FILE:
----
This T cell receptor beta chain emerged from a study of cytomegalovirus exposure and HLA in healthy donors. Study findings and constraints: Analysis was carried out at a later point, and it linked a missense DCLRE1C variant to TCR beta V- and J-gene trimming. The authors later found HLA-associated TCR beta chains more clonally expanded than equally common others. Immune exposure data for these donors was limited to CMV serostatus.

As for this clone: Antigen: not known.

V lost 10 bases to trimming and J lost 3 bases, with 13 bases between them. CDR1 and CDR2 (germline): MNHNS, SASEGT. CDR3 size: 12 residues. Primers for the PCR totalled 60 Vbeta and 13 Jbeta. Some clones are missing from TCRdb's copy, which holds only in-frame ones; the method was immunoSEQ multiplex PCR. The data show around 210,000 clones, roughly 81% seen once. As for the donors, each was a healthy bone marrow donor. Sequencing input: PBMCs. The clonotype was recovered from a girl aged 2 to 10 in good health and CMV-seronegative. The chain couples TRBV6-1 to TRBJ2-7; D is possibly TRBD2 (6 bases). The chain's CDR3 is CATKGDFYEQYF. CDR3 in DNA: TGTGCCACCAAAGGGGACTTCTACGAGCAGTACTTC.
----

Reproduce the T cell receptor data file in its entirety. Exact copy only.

This T cell receptor beta chain emerged from a study of cytomegalovirus exposure and HLA in healthy donors. Study findings and constraints: Analysis was carried out at a later point, and it linked a missense DCLRE1C variant to TCR beta V- and J-gene trimming. The authors later found HLA-associated TCR beta chains more clonally expanded than equally common others. Immune exposure data for these donors was limited to CMV serostatus.

As for this clone: Antigen: not known.

V lost 10 bases to trimming and J lost 3 bases, with 13 bases between them. CDR1 and CDR2 (germline): MNHNS, SASEGT. CDR3 size: 12 residues. Primers for the PCR totalled 60 Vbeta and 13 Jbeta. Some clones are missing from TCRdb's copy, which holds only in-frame ones; the method was immunoSEQ multiplex PCR. The data show around 210,000 clones, roughly 81% seen once. As for the donors, each was a healthy bone marrow donor. Sequencing input: PBMCs. The clonotype was recovered from a girl aged 2 to 10 in good health and CMV-seronegative. The chain couples TRBV6-1 to TRBJ2-7; D is possibly TRBD2 (6 bases). The chain's CDR3 is CATKGDFYEQYF. CDR3 in DNA: TGTGCCACCAAAGGGGACTTCTACGAGCAGTACTTC.